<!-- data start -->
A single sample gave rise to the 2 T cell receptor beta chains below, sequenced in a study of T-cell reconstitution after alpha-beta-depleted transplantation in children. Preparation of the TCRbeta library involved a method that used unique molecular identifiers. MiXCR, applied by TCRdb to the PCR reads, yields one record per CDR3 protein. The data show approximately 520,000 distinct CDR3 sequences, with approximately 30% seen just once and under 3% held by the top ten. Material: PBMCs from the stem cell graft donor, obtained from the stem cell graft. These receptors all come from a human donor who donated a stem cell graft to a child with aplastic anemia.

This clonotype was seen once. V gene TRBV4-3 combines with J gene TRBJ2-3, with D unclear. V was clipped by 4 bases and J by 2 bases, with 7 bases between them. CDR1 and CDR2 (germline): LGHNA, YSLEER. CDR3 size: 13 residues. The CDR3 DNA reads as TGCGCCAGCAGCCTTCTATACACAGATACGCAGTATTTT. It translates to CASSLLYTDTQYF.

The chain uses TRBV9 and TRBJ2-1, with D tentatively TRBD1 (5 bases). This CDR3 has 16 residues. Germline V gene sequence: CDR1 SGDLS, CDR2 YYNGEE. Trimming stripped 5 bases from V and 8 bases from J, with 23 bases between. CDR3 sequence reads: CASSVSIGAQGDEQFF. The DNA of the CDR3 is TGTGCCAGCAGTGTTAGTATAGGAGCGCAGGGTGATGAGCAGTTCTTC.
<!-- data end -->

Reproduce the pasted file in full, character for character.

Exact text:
A single sample gave rise to the 2 T cell receptor beta chains below, sequenced in a study of T-cell reconstitution after alpha-beta-depleted transplantation in children. Preparation of the TCRbeta library involved a method that used unique molecular identifiers. MiXCR, applied by TCRdb to the PCR reads, yields one record per CDR3 protein. The data show approximately 520,000 distinct CDR3 sequences, with approximately 30% seen just once and under 3% held by the top ten. Material: PBMCs from the stem cell graft donor, obtained from the stem cell graft. These receptors all come from a human donor who donated a stem cell graft to a child with aplastic anemia.

This clonotype was seen once. V gene TRBV4-3 combines with J gene TRBJ2-3, with D unclear. V was clipped by 4 bases and J by 2 bases, with 7 bases between them. CDR1 and CDR2 (germline): LGHNA, YSLEER. CDR3 size: 13 residues. The CDR3 DNA reads as TGCGCCAGCAGCCTTCTATACACAGATACGCAGTATTTT. It translates to CASSLLYTDTQYF.

The chain uses TRBV9 and TRBJ2-1, with D tentatively TRBD1 (5 bases). This CDR3 has 16 residues. Germline V gene sequence: CDR1 SGDLS, CDR2 YYNGEE. Trimming stripped 5 bases from V and 8 bases from J, with 23 bases between. CDR3 sequence reads: CASSVSIGAQGDEQFF. The DNA of the CDR3 is TGTGCCAGCAGTGTTAGTATAGGAGCGCAGGGTGATGAGCAGTTCTTC.